In its explosive growth, the Electric Daisy Carnival has seen both significant upsides and marked downsides over the past several years. Moving from its former Los Angeles home to a relatively remote Las Vegas venue, the party has shifted inland to the desert and multiplied attendance. But how does one scale out a festival to make it a fully immersive experience, even with 135,000 in attendance?
In short, it’s not easy, and EDC is still working out its growing-pain kinks – and this goes beyond the medical issues and felony arrests. In moving from five to eight official stages with a myriad of art cars and corporate-sponsored DJ hangouts, the experience can be subjective and overwhelming. If you’re a lone-wolf, the experience can be far more uneven than insulated by a raver squad of friends buoying one another and contributing to the collective energy/direction. Whoever’s in charge of transportation for any given crew is undoubtedly already thinking about the sea of brakelights at the exit, taking as much as four hours to move from “I found my car!” celebration to actual parking lot jettison. And let’s not get started on those annoying-ass selfie sticks.
The party, however, is an outrageous blast of pyrotechnics, fireworks, dazzling lights and larger-than-life visual installments. Highlight performances and details can be found below.
With a little help from my… dealer?
Above & Beyond delivered a career-spanning set of bangers in their victory-lap set, wowing fans with the surprise arrival of Bryan Cranston, aka Walter White, who pressed the button for the drop in their track named after him. They ended with a slideshow celebrating Father’s Day.
12 Planet defies bad luck with dedicated fans
12th Planet’s power blackout on the Bass Pod stage was a heartbreaker, but his loyal and patient fanbase simply sat down and waited for the tech difficulties to be solved rather than find another place to party. His truncated set was celebrated like the turn of the millennium, and a triumphant redemption was had. To the credit of his dedicated fanbase, the crowd’s core remains invested and empathetic to what’s happening by sitting down and patiently waiting for the sound to resume. Surreal: the LA dubstep hero singing “if you’re happy and you know it, clap your hands” to a wildly enthusiastic crowd.
The rumbling BassPod stage area mostly showcased the slower-tempoed dubstep this weekend, but once in awhile, acts like Ed Rush and Optical would unleash the hyper-breaks of drum ’n’ bass upon both fans and curious onlookers—a throwback to EDC 2000 when my friends and I took in our first-ever d-n-b set, performed by Dieselboy (who closed BassPod and Friday night’s party on the Speedway). At the bass-themed stage where he performed at EDC 2000, you only heard scant hip-hop influences, especially if an MC appeared. But 15 years later, rap has crashed the EDM party as trap music, which also informed the BassPod soundtrack. DJs didn’t even need the trap template to play straight-up hip-hop, evidenced in how many times I heard O.T. Genasis’ mind-numbingly stupid hit, “I’m in Love with the Coco.”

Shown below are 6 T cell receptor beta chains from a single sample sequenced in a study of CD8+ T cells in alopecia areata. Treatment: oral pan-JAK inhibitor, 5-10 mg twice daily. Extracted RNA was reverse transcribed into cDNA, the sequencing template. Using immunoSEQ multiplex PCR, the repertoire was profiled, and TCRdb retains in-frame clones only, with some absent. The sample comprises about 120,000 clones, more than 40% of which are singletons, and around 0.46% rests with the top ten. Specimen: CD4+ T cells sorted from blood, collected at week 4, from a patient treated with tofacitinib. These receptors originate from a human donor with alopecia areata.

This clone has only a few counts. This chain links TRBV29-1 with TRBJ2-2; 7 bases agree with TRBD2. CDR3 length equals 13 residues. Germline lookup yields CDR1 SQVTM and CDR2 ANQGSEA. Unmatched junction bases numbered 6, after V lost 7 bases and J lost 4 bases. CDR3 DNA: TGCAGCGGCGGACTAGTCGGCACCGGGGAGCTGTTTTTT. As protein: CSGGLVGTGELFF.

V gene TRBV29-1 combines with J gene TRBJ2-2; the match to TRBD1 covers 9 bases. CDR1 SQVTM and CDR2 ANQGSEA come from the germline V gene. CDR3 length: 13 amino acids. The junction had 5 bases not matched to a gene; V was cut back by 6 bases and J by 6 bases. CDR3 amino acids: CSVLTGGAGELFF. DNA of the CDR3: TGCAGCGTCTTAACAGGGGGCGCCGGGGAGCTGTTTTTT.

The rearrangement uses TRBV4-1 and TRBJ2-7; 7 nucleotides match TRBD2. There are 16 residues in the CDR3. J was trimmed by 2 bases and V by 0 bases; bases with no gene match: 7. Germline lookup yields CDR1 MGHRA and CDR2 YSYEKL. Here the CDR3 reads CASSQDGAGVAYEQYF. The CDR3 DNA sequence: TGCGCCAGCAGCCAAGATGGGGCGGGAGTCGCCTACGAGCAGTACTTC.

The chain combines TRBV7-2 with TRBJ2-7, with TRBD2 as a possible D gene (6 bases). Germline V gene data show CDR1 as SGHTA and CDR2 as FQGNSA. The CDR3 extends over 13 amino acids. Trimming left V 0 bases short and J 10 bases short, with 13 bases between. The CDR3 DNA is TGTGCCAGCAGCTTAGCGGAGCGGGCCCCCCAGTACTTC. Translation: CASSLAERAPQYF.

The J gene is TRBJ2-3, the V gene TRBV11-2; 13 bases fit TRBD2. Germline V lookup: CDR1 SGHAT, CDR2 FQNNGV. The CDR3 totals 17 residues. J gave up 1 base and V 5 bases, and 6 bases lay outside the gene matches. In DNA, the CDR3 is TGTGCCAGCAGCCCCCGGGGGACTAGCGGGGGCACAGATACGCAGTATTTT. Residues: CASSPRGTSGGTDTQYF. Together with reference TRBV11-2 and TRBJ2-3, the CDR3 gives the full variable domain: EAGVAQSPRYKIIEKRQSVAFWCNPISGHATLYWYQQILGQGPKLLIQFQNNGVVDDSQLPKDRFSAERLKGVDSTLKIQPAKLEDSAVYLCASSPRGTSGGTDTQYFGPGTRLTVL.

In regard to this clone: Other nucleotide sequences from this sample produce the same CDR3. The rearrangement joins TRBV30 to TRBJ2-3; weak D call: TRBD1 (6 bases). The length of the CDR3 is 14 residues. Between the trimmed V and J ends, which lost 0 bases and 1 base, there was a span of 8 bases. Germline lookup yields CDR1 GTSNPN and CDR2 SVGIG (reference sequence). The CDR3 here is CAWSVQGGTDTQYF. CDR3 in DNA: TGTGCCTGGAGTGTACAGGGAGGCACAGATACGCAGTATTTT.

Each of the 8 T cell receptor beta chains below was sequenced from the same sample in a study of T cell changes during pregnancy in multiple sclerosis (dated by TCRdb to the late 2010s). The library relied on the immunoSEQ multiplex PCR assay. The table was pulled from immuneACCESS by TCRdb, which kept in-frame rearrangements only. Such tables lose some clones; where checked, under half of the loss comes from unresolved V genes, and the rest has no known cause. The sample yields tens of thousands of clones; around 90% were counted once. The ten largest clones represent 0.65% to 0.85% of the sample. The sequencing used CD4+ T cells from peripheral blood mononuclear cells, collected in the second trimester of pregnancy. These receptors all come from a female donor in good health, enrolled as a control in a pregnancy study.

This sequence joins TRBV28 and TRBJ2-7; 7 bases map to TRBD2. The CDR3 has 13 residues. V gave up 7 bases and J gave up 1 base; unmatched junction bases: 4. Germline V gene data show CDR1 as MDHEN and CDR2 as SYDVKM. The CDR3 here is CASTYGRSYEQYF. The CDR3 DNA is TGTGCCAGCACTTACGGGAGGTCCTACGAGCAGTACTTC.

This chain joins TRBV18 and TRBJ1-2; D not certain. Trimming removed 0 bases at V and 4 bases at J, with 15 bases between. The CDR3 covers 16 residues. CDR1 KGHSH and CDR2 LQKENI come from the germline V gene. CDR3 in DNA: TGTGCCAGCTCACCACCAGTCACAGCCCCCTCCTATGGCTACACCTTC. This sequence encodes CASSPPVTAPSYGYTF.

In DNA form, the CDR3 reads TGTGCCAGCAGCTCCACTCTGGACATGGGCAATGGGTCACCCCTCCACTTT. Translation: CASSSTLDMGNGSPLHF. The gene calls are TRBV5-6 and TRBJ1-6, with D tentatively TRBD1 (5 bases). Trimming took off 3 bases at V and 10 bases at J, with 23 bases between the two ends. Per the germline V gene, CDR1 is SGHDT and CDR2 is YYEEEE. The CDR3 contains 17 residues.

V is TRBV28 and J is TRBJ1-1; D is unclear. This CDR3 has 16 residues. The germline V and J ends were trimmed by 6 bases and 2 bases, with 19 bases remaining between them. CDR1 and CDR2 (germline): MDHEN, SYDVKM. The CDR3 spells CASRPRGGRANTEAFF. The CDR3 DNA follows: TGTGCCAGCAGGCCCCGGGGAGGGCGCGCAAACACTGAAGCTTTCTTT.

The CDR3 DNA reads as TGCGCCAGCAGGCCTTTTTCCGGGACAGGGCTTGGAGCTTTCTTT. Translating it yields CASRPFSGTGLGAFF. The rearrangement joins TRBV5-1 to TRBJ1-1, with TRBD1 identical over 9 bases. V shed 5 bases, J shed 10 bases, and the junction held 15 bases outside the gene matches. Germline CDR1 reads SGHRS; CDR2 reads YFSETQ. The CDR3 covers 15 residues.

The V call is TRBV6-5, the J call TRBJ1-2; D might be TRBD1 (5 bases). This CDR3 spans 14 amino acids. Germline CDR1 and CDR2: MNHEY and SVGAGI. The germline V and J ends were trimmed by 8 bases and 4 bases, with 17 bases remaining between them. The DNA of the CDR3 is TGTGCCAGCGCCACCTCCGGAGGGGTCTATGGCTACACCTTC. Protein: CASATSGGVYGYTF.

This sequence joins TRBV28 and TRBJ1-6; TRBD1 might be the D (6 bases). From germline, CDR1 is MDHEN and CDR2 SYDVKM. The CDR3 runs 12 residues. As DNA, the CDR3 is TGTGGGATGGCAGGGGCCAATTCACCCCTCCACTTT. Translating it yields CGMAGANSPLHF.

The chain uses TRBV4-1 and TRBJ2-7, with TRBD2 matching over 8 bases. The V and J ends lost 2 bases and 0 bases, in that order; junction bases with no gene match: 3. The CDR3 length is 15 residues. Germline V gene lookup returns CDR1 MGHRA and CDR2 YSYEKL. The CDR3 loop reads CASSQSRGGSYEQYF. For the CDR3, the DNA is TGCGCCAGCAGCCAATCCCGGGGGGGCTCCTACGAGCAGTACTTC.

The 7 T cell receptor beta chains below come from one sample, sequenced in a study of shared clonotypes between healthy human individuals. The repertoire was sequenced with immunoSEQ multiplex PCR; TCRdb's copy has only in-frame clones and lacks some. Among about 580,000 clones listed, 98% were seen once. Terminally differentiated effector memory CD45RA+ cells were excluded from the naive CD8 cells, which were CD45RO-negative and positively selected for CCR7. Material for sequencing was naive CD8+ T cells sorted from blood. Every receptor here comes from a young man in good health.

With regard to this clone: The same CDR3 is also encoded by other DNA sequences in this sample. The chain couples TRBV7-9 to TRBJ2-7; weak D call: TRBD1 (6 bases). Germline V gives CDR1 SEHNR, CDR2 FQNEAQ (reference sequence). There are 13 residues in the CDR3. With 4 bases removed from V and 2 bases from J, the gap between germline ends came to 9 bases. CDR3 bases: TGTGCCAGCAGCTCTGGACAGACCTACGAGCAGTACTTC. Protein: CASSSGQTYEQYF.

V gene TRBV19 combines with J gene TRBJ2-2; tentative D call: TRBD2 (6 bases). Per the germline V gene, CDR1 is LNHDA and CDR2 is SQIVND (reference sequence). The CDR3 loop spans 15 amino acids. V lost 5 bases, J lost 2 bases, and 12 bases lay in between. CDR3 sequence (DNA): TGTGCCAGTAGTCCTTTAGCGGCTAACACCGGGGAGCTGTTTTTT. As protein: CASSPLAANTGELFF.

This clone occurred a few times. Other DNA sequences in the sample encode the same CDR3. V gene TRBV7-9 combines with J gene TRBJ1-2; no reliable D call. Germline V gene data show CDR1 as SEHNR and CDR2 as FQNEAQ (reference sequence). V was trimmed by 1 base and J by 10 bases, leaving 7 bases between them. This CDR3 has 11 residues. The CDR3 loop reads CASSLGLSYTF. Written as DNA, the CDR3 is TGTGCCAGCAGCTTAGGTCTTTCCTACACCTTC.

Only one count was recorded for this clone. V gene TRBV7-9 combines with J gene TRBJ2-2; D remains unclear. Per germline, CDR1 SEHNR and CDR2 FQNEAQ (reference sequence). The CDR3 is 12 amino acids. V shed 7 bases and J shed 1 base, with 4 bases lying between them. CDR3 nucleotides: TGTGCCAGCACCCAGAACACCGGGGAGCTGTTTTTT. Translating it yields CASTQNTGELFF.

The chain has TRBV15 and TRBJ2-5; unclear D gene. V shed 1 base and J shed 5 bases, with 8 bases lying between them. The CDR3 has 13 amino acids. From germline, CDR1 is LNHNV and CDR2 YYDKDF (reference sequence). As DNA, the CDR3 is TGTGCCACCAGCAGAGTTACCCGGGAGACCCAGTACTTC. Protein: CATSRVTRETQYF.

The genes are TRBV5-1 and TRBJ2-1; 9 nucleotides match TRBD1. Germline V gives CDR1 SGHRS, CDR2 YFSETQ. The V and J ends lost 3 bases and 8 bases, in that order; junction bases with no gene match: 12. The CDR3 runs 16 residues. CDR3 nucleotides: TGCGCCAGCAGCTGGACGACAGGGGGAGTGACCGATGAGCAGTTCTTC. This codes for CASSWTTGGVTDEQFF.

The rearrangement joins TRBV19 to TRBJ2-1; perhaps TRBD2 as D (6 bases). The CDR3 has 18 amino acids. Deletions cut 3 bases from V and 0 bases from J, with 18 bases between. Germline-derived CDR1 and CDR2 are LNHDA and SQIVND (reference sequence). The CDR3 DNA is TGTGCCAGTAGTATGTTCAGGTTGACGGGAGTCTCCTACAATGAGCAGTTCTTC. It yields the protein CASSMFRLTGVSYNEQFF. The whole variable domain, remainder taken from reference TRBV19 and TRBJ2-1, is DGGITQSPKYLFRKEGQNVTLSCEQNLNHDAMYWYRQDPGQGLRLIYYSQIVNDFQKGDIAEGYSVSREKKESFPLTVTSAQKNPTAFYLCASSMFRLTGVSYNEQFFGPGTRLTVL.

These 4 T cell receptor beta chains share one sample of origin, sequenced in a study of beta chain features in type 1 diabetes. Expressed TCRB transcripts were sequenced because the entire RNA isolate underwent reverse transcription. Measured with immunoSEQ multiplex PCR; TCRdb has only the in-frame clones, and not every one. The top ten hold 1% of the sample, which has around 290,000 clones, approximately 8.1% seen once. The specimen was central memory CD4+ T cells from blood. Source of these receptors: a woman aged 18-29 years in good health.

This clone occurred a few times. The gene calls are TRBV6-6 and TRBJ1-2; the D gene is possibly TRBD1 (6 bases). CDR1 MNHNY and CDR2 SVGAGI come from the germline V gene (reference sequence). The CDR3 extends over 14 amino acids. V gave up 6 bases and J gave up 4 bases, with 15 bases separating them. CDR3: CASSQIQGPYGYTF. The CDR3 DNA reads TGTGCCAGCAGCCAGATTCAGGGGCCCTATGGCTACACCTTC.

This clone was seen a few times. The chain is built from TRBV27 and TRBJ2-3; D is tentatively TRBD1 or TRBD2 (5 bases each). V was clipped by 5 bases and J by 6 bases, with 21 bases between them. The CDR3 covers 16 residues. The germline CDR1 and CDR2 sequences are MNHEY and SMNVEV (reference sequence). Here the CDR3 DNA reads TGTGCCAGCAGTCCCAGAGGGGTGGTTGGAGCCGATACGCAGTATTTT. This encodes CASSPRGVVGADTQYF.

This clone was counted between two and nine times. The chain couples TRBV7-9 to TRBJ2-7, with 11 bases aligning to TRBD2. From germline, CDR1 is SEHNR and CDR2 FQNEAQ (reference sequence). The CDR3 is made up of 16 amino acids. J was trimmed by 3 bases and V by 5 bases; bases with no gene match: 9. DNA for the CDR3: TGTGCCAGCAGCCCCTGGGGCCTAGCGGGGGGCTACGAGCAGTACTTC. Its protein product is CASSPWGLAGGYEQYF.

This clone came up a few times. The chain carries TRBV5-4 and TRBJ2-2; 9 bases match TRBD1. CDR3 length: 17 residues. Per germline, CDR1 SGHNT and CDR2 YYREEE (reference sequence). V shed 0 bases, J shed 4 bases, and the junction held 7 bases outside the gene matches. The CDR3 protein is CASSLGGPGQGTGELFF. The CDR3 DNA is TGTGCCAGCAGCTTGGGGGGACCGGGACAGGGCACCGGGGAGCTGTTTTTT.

Kaskade conquers, teases the future
Buoyed by his new track “We Don’t Stop” at the strobe wonderland known as KineticFields, Kaskade delivered one of the most powerful sets of the entire weekend. “I’ve seen a lot of clubs and festivals,” he said before the new jam drop. ”I’ve been around a long time and people said ‘this is just a fad, it’s not gonna last. It’s just something going on in Chicago. But then I moved to SF and we’re doing this too. No matter where I go in the world, we don’t stop. I wrote this one for you guys, because we’re still doing this.”
Packing ‘em in: Disclosure
Widely considered to be one of the weekend’s strongest sets, Disclosure performed in the absolutely packed Neon Garden tent, sending more than a few to the medical area as temps still hovered at triple digits in the night hours. Howard and Guy Lawrence kicked off with their 2013 hit “When a Fire Starts to Burn,” perhaps a little too appropriate for the heat-stroke-baiting experience.
Moby: A rare sighting
Oh, you think Moby’s just a skinny little bald vegan who doesn’t ever leave L.A.? Well, you may not be entirely wrong. But as he showed at EDC Vegas, a full-throttle house assault is always at the ready. With a giant LED display showing “DJ MOBY” in huge text rotating above his head, Richard Melville Hall showed his total lack of butthurt concern over being labeled a “DJ” (something his peers could stand to care a good bit less about).
Duke Dumont gets amazing with a live band
The multiple Grammy nominee was joined onstage by a small live band, a sharp departure from the mixing-consoles and laptops gear quota for nearly all other artists. This brought a new vitality to songs like “Won’t Look Back,” and hopefully inspired others to step out from behind the laptop and make some live sounds in this canned bass-drop factory.
If you’re a neon warrior looking to party with your people for a full weekend of visually dazzling gut-rumbling bass overload and dance insanity, you could do far worse than EDC Las Vegas.